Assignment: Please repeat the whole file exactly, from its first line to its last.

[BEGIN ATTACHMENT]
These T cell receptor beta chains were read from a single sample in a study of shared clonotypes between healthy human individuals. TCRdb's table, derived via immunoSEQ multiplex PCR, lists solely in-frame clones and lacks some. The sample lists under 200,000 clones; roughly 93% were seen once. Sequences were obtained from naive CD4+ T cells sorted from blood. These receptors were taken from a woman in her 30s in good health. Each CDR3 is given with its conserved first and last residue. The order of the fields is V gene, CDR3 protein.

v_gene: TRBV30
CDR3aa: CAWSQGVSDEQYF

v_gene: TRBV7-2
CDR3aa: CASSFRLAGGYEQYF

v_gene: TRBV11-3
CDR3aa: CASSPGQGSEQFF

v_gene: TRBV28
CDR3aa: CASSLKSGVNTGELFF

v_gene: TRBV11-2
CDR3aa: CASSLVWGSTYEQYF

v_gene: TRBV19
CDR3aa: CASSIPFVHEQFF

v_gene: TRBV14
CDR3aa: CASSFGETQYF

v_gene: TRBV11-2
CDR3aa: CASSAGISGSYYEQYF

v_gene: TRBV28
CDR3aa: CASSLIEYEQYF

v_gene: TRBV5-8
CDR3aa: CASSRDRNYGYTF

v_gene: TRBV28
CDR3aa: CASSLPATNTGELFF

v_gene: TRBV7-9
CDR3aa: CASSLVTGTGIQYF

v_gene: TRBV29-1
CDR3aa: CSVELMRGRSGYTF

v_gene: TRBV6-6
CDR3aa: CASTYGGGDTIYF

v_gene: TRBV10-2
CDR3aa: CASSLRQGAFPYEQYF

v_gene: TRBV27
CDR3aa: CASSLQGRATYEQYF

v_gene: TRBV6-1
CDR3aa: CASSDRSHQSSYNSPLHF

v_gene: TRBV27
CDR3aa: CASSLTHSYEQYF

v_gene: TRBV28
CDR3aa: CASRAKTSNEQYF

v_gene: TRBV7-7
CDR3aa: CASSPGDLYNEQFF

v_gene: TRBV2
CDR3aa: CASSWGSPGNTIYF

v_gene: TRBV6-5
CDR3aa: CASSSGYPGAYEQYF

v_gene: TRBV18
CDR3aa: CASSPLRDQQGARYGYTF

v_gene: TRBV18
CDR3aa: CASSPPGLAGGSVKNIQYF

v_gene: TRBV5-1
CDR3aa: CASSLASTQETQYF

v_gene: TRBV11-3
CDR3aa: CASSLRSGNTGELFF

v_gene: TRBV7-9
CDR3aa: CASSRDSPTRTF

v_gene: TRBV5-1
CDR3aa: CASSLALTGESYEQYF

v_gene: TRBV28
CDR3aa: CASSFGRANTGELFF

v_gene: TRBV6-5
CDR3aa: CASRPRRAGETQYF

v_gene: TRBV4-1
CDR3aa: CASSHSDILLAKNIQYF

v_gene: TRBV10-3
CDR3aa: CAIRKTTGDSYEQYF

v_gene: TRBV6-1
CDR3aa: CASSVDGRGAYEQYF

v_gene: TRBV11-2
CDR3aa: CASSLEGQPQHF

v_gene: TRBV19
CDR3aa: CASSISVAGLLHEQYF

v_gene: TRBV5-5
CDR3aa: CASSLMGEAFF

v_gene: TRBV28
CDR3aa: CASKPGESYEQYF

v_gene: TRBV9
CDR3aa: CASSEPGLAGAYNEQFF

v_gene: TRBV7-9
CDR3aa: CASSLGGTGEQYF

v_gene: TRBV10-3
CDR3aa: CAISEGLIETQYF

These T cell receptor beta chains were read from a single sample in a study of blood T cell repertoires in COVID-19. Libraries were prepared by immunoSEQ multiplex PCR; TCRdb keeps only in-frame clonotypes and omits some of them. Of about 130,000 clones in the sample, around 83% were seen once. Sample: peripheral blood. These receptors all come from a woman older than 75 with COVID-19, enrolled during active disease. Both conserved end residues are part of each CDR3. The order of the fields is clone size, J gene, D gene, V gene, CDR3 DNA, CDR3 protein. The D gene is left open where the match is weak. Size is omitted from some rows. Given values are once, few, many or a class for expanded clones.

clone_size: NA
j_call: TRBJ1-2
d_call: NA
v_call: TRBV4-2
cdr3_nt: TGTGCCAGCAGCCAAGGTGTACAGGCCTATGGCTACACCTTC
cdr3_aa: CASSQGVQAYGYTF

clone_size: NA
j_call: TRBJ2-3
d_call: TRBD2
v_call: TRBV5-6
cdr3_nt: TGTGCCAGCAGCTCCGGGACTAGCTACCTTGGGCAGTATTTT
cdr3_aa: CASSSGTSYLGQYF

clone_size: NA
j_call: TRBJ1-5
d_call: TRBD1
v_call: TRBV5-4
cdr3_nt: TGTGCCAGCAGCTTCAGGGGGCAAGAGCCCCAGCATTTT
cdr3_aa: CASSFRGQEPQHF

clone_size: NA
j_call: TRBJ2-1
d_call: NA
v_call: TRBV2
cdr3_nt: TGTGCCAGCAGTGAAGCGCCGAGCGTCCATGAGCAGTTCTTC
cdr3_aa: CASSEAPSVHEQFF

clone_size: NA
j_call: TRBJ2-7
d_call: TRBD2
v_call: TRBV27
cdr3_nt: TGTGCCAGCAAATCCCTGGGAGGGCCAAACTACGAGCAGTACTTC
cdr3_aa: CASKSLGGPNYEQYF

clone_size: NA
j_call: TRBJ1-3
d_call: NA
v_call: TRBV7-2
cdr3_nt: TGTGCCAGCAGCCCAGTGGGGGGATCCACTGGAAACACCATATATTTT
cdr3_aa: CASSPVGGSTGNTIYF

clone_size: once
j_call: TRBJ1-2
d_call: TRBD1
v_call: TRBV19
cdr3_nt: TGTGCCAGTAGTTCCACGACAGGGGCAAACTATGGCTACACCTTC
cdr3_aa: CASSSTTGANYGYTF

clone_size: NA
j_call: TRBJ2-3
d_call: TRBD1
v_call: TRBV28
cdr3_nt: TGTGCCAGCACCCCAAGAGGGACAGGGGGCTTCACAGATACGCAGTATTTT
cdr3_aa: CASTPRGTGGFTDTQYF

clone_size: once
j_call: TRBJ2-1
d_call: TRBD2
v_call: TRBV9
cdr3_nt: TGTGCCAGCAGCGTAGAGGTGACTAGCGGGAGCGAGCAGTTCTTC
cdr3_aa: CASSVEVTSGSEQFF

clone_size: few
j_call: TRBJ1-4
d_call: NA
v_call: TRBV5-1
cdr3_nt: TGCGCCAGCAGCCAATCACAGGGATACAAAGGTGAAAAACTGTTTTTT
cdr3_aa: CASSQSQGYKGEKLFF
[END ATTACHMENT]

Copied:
These T cell receptor beta chains were read from a single sample in a study of shared clonotypes between healthy human individuals. TCRdb's table, derived via immunoSEQ multiplex PCR, lists solely in-frame clones and lacks some. The sample lists under 200,000 clones; roughly 93% were seen once. Sequences were obtained from naive CD4+ T cells sorted from blood. These receptors were taken from a woman in her 30s in good health. Each CDR3 is given with its conserved first and last residue. The order of the fields is V gene, CDR3 protein.

v_gene: TRBV30
CDR3aa: CAWSQGVSDEQYF

v_gene: TRBV7-2
CDR3aa: CASSFRLAGGYEQYF

v_gene: TRBV11-3
CDR3aa: CASSPGQGSEQFF

v_gene: TRBV28
CDR3aa: CASSLKSGVNTGELFF

v_gene: TRBV11-2
CDR3aa: CASSLVWGSTYEQYF

v_gene: TRBV19
CDR3aa: CASSIPFVHEQFF

v_gene: TRBV14
CDR3aa: CASSFGETQYF

v_gene: TRBV11-2
CDR3aa: CASSAGISGSYYEQYF

v_gene: TRBV28
CDR3aa: CASSLIEYEQYF

v_gene: TRBV5-8
CDR3aa: CASSRDRNYGYTF

v_gene: TRBV28
CDR3aa: CASSLPATNTGELFF

v_gene: TRBV7-9
CDR3aa: CASSLVTGTGIQYF

v_gene: TRBV29-1
CDR3aa: CSVELMRGRSGYTF

v_gene: TRBV6-6
CDR3aa: CASTYGGGDTIYF

v_gene: TRBV10-2
CDR3aa: CASSLRQGAFPYEQYF

v_gene: TRBV27
CDR3aa: CASSLQGRATYEQYF

v_gene: TRBV6-1
CDR3aa: CASSDRSHQSSYNSPLHF

v_gene: TRBV27
CDR3aa: CASSLTHSYEQYF

v_gene: TRBV28
CDR3aa: CASRAKTSNEQYF

v_gene: TRBV7-7
CDR3aa: CASSPGDLYNEQFF

v_gene: TRBV2
CDR3aa: CASSWGSPGNTIYF

v_gene: TRBV6-5
CDR3aa: CASSSGYPGAYEQYF

v_gene: TRBV18
CDR3aa: CASSPLRDQQGARYGYTF

v_gene: TRBV18
CDR3aa: CASSPPGLAGGSVKNIQYF

v_gene: TRBV5-1
CDR3aa: CASSLASTQETQYF

v_gene: TRBV11-3
CDR3aa: CASSLRSGNTGELFF

v_gene: TRBV7-9
CDR3aa: CASSRDSPTRTF

v_gene: TRBV5-1
CDR3aa: CASSLALTGESYEQYF

v_gene: TRBV28
CDR3aa: CASSFGRANTGELFF

v_gene: TRBV6-5
CDR3aa: CASRPRRAGETQYF

v_gene: TRBV4-1
CDR3aa: CASSHSDILLAKNIQYF

v_gene: TRBV10-3
CDR3aa: CAIRKTTGDSYEQYF

v_gene: TRBV6-1
CDR3aa: CASSVDGRGAYEQYF

v_gene: TRBV11-2
CDR3aa: CASSLEGQPQHF

v_gene: TRBV19
CDR3aa: CASSISVAGLLHEQYF

v_gene: TRBV5-5
CDR3aa: CASSLMGEAFF

v_gene: TRBV28
CDR3aa: CASKPGESYEQYF

v_gene: TRBV9
CDR3aa: CASSEPGLAGAYNEQFF

v_gene: TRBV7-9
CDR3aa: CASSLGGTGEQYF

v_gene: TRBV10-3
CDR3aa: CAISEGLIETQYF

These T cell receptor beta chains were read from a single sample in a study of blood T cell repertoires in COVID-19. Libraries were prepared by immunoSEQ multiplex PCR; TCRdb keeps only in-frame clonotypes and omits some of them. Of about 130,000 clones in the sample, around 83% were seen once. Sample: peripheral blood. These receptors all come from a woman older than 75 with COVID-19, enrolled during active disease. Both conserved end residues are part of each CDR3. The order of the fields is clone size, J gene, D gene, V gene, CDR3 DNA, CDR3 protein. The D gene is left open where the match is weak. Size is omitted from some rows. Given values are once, few, many or a class for expanded clones.

clone_size: NA
j_call: TRBJ1-2
d_call: NA
v_call: TRBV4-2
cdr3_nt: TGTGCCAGCAGCCAAGGTGTACAGGCCTATGGCTACACCTTC
cdr3_aa: CASSQGVQAYGYTF

clone_size: NA
j_call: TRBJ2-3
d_call: TRBD2
v_call: TRBV5-6
cdr3_nt: TGTGCCAGCAGCTCCGGGACTAGCTACCTTGGGCAGTATTTT
cdr3_aa: CASSSGTSYLGQYF

clone_size: NA
j_call: TRBJ1-5
d_call: TRBD1
v_call: TRBV5-4
cdr3_nt: TGTGCCAGCAGCTTCAGGGGGCAAGAGCCCCAGCATTTT
cdr3_aa: CASSFRGQEPQHF

clone_size: NA
j_call: TRBJ2-1
d_call: NA
v_call: TRBV2
cdr3_nt: TGTGCCAGCAGTGAAGCGCCGAGCGTCCATGAGCAGTTCTTC
cdr3_aa: CASSEAPSVHEQFF

clone_size: NA
j_call: TRBJ2-7
d_call: TRBD2
v_call: TRBV27
cdr3_nt: TGTGCCAGCAAATCCCTGGGAGGGCCAAACTACGAGCAGTACTTC
cdr3_aa: CASKSLGGPNYEQYF

clone_size: NA
j_call: TRBJ1-3
d_call: NA
v_call: TRBV7-2
cdr3_nt: TGTGCCAGCAGCCCAGTGGGGGGATCCACTGGAAACACCATATATTTT
cdr3_aa: CASSPVGGSTGNTIYF

clone_size: once
j_call: TRBJ1-2
d_call: TRBD1
v_call: TRBV19
cdr3_nt: TGTGCCAGTAGTTCCACGACAGGGGCAAACTATGGCTACACCTTC
cdr3_aa: CASSSTTGANYGYTF

clone_size: NA
j_call: TRBJ2-3
d_call: TRBD1
v_call: TRBV28
cdr3_nt: TGTGCCAGCACCCCAAGAGGGACAGGGGGCTTCACAGATACGCAGTATTTT
cdr3_aa: CASTPRGTGGFTDTQYF

clone_size: once
j_call: TRBJ2-1
d_call: TRBD2
v_call: TRBV9
cdr3_nt: TGTGCCAGCAGCGTAGAGGTGACTAGCGGGAGCGAGCAGTTCTTC
cdr3_aa: CASSVEVTSGSEQFF

clone_size: few
j_call: TRBJ1-4
d_call: NA
v_call: TRBV5-1
cdr3_nt: TGCGCCAGCAGCCAATCACAGGGATACAAAGGTGAAAAACTGTTTTTT
cdr3_aa: CASSQSQGYKGEKLFF